United States District Court, D. South Carolina, Florence Division
C. WESTON HOUCK, District Judge.
On July 23, 2002, a federal grand jury charged James Christopher Anderson (the "defendant") with conspiracy to distribute and to possess with intent to distribute 50 grams or more of cocaine base, commonly known as crack cocaine, in violation of 21 U.S.C. § 841(a)(1). On October 3, 2002, the defendant pleaded guilty. On April 30, 2003, the Court sentenced the defendant to 188 months in prison, to be followed by 5 years of supervised release. On May 13, 2003, judgment was entered. The defendant appealed his sentence, but subsequently filed a motion to dismiss the appeal, which was granted by the Fourth Circuit Court of Appeals on January 30, 2004.
On July 25, 2014, the defendant filed a pro se motion asking that this Court appoint counsel to assist him in filing a motion "concerning the new minus 2 amendment...." (Mot., ECF No. 233). The defendant contends that he is indigent and cannot hire an attorney. (Id.).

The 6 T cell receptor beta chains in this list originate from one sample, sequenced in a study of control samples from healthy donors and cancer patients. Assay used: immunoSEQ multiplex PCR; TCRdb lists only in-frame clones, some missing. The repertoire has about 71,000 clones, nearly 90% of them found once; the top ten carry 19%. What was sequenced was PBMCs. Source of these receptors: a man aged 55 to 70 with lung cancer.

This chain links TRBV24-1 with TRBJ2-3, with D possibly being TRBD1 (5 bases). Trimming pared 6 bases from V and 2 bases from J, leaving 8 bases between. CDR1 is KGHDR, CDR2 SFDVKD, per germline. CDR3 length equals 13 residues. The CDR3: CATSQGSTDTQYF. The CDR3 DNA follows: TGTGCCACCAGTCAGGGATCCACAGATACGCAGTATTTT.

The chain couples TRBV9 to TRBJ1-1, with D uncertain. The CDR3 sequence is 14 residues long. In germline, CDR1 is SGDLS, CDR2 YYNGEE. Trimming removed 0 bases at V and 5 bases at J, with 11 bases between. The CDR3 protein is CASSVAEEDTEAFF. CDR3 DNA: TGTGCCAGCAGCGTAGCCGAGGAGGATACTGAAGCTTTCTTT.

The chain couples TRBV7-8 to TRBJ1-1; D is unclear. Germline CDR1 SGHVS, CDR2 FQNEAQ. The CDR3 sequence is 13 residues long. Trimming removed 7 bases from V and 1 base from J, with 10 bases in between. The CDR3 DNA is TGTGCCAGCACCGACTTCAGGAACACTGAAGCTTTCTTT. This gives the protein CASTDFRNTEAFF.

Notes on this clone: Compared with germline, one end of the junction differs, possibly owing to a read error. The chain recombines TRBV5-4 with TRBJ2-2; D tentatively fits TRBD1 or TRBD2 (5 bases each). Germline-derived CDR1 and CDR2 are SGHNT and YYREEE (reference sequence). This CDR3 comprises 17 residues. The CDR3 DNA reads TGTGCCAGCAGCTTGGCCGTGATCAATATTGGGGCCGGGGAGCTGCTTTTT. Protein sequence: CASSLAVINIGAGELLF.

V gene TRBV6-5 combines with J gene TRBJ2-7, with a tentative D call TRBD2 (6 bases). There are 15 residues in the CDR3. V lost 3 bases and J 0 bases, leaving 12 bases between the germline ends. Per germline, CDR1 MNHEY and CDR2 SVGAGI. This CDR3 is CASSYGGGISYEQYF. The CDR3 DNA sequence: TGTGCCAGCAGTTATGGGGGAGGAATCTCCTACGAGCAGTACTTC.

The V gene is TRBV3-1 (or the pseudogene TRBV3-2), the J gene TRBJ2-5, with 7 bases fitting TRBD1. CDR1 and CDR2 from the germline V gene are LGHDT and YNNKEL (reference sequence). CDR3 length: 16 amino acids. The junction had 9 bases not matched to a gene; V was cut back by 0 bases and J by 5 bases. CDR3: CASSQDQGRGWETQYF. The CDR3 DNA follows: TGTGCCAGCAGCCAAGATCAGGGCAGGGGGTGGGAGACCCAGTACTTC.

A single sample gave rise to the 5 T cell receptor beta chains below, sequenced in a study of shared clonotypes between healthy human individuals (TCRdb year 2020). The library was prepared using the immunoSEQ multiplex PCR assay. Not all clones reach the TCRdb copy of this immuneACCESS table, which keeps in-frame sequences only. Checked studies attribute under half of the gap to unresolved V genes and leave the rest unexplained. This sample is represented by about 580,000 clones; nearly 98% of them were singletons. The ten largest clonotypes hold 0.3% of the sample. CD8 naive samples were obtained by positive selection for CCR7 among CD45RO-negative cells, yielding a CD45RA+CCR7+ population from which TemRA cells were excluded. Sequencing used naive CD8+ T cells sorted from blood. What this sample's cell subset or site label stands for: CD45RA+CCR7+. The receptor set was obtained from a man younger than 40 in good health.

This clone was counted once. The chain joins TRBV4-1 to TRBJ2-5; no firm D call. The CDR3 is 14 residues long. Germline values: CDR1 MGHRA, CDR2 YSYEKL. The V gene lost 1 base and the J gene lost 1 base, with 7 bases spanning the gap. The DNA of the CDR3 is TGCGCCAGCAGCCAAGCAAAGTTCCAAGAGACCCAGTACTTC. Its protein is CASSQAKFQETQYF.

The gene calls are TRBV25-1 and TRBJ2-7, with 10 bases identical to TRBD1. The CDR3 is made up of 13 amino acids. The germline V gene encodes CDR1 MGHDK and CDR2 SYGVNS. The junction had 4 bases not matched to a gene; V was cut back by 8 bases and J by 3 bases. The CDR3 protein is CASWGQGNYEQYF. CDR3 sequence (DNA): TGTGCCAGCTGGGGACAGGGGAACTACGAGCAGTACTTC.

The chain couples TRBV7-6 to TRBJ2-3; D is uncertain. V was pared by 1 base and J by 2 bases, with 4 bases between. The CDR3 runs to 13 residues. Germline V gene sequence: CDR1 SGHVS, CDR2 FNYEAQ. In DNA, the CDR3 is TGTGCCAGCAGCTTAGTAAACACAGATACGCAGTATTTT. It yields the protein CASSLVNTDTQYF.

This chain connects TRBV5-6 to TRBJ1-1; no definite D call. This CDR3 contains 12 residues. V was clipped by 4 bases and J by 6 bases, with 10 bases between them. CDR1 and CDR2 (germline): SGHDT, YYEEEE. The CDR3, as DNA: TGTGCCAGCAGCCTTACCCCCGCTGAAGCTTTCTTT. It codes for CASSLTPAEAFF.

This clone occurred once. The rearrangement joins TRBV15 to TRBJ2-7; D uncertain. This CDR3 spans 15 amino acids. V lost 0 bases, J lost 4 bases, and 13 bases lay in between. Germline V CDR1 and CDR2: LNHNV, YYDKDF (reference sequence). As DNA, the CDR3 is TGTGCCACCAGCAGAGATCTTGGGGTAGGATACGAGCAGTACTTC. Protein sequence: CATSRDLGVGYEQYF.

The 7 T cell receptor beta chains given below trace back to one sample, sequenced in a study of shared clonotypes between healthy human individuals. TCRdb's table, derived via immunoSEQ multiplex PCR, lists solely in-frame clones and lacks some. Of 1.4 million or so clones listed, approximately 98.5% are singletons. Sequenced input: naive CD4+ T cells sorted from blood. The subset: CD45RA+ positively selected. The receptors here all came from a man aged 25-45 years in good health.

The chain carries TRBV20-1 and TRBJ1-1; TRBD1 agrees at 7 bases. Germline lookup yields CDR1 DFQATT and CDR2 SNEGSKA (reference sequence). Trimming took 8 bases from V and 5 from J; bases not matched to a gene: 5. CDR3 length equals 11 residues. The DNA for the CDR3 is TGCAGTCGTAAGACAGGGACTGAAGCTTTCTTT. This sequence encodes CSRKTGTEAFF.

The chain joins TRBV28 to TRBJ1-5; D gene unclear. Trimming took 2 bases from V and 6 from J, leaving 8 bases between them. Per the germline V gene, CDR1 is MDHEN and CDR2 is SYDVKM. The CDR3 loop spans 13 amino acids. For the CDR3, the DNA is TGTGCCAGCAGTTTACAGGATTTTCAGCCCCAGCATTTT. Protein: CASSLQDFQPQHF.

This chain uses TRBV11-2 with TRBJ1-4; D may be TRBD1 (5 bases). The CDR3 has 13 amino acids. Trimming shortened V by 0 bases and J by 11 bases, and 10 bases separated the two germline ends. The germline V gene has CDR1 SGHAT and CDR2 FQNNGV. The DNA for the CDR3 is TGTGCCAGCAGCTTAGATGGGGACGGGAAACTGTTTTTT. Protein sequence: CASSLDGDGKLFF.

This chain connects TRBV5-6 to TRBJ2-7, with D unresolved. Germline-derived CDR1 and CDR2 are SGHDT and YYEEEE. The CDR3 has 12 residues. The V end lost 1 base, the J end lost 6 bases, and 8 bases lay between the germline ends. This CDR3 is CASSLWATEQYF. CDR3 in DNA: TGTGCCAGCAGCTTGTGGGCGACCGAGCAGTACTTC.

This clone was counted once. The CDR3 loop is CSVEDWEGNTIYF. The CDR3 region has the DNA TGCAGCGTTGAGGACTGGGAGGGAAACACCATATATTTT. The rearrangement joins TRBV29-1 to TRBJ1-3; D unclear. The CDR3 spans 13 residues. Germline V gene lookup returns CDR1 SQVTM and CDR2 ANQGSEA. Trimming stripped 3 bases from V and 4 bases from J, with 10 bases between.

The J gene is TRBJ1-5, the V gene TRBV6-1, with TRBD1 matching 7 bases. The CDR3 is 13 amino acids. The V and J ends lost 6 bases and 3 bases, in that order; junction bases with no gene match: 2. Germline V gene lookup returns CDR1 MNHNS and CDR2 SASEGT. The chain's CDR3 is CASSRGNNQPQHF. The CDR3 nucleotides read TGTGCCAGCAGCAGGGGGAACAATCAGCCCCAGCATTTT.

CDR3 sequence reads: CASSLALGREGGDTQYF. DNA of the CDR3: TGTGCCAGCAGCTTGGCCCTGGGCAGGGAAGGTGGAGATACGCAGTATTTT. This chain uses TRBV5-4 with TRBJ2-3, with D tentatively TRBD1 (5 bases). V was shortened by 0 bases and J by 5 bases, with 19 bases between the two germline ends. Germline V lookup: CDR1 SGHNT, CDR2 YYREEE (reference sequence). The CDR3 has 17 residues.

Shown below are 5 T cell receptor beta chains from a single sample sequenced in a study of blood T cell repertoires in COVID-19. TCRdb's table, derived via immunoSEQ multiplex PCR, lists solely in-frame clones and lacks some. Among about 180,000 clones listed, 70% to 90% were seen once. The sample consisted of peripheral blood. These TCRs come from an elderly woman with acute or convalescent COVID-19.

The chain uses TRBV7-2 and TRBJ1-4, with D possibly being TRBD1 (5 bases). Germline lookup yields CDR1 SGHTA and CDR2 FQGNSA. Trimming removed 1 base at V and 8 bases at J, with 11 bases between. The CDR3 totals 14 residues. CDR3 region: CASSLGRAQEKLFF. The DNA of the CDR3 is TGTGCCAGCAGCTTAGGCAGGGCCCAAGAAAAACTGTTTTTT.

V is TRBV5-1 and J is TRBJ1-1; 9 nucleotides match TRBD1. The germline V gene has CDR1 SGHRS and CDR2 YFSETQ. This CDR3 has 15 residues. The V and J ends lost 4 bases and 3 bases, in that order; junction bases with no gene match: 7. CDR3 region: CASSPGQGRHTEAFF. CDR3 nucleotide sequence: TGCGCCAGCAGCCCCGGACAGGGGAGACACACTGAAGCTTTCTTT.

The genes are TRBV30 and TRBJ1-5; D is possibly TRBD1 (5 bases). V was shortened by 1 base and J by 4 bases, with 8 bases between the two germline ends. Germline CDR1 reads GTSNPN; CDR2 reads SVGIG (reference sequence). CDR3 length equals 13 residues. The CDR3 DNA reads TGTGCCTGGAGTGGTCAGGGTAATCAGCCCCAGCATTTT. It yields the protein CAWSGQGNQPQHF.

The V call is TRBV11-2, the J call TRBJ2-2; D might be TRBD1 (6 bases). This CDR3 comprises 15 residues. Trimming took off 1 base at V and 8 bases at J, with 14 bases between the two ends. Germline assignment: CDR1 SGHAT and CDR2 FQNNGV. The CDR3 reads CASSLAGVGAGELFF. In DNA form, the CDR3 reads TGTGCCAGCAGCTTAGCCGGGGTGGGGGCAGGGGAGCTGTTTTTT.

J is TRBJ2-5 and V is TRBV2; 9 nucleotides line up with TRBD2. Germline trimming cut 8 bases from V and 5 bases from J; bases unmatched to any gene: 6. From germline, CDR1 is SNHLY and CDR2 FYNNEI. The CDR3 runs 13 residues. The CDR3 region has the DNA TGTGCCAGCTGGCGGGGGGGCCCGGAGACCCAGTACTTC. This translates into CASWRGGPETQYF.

The Court construes the defendant's request as one for the appointment of counsel to assist him in seeking a reduction of his sentence pursuant to the recent amendment to Policy Statement § 1B1.10 (Reduction in Term of Imprisonment as a Result of Amended Guideline Range), as promulgated by the United States Sentencing Commission and made public on July 18, 2014. The Court is not aware of any authority that would permit it to appoint counsel for the defendant. Moreover, it is well-settled that there is no right to the appointment of counsel with respect to a motion for a sentence reduction under 18 U.S.C. § 3582(c)(2). United States v. Legree , 205 F.3d 724, 730 (4th Cir. 2000). It follows, then, that there would be no right to the appointment of counsel for ...